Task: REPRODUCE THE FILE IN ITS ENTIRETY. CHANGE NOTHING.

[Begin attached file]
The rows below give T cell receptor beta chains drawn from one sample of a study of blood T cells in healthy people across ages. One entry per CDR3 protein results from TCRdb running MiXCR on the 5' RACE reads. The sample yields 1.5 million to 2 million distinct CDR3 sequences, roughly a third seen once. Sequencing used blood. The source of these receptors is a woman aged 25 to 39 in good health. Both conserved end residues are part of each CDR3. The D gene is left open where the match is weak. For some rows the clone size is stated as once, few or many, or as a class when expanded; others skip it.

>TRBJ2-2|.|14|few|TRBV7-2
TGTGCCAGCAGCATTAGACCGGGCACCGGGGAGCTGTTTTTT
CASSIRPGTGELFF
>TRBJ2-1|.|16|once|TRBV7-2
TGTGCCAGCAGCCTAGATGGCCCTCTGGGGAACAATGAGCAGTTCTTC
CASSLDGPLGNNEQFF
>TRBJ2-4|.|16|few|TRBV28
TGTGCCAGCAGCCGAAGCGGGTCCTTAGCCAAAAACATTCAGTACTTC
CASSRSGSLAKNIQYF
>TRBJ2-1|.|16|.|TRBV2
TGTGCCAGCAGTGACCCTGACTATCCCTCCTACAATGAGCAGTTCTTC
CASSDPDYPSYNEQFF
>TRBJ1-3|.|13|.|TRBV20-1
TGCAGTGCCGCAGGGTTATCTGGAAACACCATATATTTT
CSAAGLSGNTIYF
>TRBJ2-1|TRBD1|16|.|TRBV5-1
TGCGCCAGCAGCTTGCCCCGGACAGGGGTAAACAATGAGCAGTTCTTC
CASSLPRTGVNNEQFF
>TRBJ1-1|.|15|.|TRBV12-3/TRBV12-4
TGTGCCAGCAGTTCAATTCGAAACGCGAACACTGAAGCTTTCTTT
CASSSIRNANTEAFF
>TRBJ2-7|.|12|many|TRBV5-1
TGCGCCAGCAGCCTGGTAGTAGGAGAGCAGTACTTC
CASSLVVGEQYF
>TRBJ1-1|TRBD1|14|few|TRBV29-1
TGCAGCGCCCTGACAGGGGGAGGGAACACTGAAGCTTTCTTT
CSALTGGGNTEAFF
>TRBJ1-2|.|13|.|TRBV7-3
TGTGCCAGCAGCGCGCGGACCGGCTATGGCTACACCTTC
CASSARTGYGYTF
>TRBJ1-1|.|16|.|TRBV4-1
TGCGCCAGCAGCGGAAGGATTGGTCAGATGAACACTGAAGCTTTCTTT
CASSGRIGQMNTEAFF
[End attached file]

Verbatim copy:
The rows below give T cell receptor beta chains drawn from one sample of a study of blood T cells in healthy people across ages. One entry per CDR3 protein results from TCRdb running MiXCR on the 5' RACE reads. The sample yields 1.5 million to 2 million distinct CDR3 sequences, roughly a third seen once. Sequencing used blood. The source of these receptors is a woman aged 25 to 39 in good health. Both conserved end residues are part of each CDR3. The D gene is left open where the match is weak. For some rows the clone size is stated as once, few or many, or as a class when expanded; others skip it.

>TRBJ2-2|.|14|few|TRBV7-2
TGTGCCAGCAGCATTAGACCGGGCACCGGGGAGCTGTTTTTT
CASSIRPGTGELFF
>TRBJ2-1|.|16|once|TRBV7-2
TGTGCCAGCAGCCTAGATGGCCCTCTGGGGAACAATGAGCAGTTCTTC
CASSLDGPLGNNEQFF
>TRBJ2-4|.|16|few|TRBV28
TGTGCCAGCAGCCGAAGCGGGTCCTTAGCCAAAAACATTCAGTACTTC
CASSRSGSLAKNIQYF
>TRBJ2-1|.|16|.|TRBV2
TGTGCCAGCAGTGACCCTGACTATCCCTCCTACAATGAGCAGTTCTTC
CASSDPDYPSYNEQFF
>TRBJ1-3|.|13|.|TRBV20-1
TGCAGTGCCGCAGGGTTATCTGGAAACACCATATATTTT
CSAAGLSGNTIYF
>TRBJ2-1|TRBD1|16|.|TRBV5-1
TGCGCCAGCAGCTTGCCCCGGACAGGGGTAAACAATGAGCAGTTCTTC
CASSLPRTGVNNEQFF
>TRBJ1-1|.|15|.|TRBV12-3/TRBV12-4
TGTGCCAGCAGTTCAATTCGAAACGCGAACACTGAAGCTTTCTTT
CASSSIRNANTEAFF
>TRBJ2-7|.|12|many|TRBV5-1
TGCGCCAGCAGCCTGGTAGTAGGAGAGCAGTACTTC
CASSLVVGEQYF
>TRBJ1-1|TRBD1|14|few|TRBV29-1
TGCAGCGCCCTGACAGGGGGAGGGAACACTGAAGCTTTCTTT
CSALTGGGNTEAFF
>TRBJ1-2|.|13|.|TRBV7-3
TGTGCCAGCAGCGCGCGGACCGGCTATGGCTACACCTTC
CASSARTGYGYTF
>TRBJ1-1|.|16|.|TRBV4-1
TGCGCCAGCAGCGGAAGGATTGGTCAGATGAACACTGAAGCTTTCTTT
CASSGRIGQMNTEAFF